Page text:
Volume 125, Issue 6, June 2009
Index of content:
- UNDERWATER SOUND 
125(2009); http://dx.doi.org/10.1121/1.3117430View Description Hide Description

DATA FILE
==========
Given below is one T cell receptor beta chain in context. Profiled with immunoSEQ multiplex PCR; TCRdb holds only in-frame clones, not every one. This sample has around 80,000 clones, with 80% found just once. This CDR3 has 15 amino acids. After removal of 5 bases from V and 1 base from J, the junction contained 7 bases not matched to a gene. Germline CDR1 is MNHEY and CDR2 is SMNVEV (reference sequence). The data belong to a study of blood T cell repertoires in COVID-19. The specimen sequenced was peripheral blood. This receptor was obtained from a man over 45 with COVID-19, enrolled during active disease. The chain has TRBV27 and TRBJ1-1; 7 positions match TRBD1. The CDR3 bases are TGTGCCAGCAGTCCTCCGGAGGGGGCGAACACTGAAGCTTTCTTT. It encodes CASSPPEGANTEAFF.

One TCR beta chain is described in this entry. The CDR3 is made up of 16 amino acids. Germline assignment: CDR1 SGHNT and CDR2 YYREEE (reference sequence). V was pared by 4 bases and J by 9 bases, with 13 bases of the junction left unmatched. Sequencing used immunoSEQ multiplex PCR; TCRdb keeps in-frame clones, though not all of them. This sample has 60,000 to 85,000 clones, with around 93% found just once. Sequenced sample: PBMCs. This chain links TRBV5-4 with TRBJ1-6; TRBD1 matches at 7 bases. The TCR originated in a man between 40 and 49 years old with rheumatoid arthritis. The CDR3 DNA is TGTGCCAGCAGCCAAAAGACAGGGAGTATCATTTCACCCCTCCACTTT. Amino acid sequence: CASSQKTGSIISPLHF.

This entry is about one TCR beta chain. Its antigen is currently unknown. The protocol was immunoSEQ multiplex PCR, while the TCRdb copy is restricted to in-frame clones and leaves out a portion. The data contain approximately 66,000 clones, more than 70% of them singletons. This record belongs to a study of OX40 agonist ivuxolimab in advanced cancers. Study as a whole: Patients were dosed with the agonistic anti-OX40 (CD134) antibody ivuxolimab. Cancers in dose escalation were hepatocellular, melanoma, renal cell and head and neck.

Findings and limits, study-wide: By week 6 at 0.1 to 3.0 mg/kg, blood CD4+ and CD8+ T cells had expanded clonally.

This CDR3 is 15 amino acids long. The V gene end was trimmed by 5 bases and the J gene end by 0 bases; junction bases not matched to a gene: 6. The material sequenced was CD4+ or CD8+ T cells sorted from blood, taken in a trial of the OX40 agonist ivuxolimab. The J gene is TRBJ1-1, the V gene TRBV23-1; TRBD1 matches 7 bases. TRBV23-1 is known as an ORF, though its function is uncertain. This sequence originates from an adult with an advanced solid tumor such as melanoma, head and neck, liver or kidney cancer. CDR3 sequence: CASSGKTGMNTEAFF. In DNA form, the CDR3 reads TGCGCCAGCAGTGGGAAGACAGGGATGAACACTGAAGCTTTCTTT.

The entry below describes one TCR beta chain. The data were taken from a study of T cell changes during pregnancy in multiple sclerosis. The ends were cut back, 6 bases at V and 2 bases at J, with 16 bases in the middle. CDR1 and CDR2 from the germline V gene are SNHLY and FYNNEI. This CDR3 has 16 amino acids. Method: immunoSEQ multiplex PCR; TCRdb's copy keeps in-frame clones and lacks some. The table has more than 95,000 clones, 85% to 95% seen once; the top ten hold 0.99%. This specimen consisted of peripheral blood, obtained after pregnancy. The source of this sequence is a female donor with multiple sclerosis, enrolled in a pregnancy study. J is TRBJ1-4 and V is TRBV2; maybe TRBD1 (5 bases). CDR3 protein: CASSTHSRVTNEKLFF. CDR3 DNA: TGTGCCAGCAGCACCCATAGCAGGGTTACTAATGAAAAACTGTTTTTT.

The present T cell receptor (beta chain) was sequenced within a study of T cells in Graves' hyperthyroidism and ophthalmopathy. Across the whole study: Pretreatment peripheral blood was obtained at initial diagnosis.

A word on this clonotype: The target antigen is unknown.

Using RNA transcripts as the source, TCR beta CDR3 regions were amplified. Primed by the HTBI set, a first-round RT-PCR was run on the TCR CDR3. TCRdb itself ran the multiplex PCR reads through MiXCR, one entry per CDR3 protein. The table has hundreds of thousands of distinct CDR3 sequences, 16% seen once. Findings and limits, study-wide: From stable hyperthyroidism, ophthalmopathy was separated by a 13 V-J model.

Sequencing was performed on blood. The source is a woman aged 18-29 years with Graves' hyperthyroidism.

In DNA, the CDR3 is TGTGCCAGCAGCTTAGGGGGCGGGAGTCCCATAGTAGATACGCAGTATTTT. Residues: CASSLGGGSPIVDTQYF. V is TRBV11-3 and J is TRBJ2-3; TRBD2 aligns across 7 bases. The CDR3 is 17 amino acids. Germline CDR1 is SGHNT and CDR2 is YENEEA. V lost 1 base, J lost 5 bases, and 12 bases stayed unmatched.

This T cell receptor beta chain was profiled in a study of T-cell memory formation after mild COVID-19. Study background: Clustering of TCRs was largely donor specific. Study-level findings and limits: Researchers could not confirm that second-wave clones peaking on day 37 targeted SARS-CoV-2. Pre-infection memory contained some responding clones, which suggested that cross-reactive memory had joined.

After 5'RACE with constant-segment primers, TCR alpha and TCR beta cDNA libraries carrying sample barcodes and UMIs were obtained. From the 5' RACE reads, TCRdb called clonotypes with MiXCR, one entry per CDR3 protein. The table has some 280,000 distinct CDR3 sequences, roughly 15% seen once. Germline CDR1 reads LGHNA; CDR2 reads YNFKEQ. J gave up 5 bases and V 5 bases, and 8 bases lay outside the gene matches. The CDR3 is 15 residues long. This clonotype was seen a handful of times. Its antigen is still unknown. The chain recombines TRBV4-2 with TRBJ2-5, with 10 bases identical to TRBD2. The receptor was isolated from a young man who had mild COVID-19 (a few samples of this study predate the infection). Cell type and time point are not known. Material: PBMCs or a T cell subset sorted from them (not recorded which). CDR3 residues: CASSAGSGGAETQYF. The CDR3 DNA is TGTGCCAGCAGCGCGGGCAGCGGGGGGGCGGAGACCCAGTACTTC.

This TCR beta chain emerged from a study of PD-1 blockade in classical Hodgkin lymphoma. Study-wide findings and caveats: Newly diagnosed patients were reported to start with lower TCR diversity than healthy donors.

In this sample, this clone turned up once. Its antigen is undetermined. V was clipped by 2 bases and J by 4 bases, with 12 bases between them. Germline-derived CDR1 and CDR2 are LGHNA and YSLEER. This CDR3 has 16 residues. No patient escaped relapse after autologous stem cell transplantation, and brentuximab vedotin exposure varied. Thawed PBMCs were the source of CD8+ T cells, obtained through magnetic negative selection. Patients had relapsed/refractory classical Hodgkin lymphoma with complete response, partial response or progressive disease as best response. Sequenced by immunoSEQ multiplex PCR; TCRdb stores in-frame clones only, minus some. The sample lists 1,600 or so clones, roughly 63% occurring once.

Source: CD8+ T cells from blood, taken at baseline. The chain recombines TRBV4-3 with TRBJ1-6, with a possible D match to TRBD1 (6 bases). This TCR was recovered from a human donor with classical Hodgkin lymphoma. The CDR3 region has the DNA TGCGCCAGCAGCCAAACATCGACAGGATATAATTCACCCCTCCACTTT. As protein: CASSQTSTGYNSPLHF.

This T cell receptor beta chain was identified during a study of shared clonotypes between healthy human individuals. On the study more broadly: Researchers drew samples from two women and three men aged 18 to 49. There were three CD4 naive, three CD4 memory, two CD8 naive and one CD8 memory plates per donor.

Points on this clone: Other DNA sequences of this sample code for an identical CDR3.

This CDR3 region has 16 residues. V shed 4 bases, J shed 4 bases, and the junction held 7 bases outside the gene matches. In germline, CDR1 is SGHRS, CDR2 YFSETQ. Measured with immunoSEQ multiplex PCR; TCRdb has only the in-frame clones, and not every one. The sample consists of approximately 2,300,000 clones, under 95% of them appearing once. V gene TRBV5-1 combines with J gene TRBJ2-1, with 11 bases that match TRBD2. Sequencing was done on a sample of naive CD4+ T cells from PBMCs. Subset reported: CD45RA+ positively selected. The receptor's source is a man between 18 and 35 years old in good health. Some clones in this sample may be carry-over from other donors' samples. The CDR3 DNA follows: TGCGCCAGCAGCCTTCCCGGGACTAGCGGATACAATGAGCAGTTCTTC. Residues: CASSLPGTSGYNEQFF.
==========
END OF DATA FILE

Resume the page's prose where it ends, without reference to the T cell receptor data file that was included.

Multimegameter-range acoustic data obtained by bottom-mounted receivers show significant acoustic energy penetrating several hundred meters into geometric shadow zones below cusps (caustics) of timefronts computed using climatological databases [B. D. Dushaw et al., IEEE J. Ocean. Eng.24, 202–214 (1999)]. This penetration is much larger than predicted by diffraction theory. Because these receivers are horizontal arrays, they do not provide information on the vertical structure of the shadow-zone arrivals. Acoustic data from two vertical line array receivers deployed in close proximity in the North Pacific Ocean, together virtually spanning the water column, show the vertical structure of the shadow-zone arrivals for transmissions from broadband sources moored at the sound-channel axis and slightly above the surface conjugate depth at ranges of 500 and . Comparisons to parabolic equation simulations for sound-speed fields that do not include significant internal-wave variability show that early branches of the measured timefronts consistently penetrate as much as deeper into the water column than predicted. Subsequent parabolic equation simulations incorporating sound-speed fluctuations consistent with the Garrett–Munk internal-wave spectrum at full strength accurately predict the observed energy level to within rms over the depth range of the shadow-zone arrivals.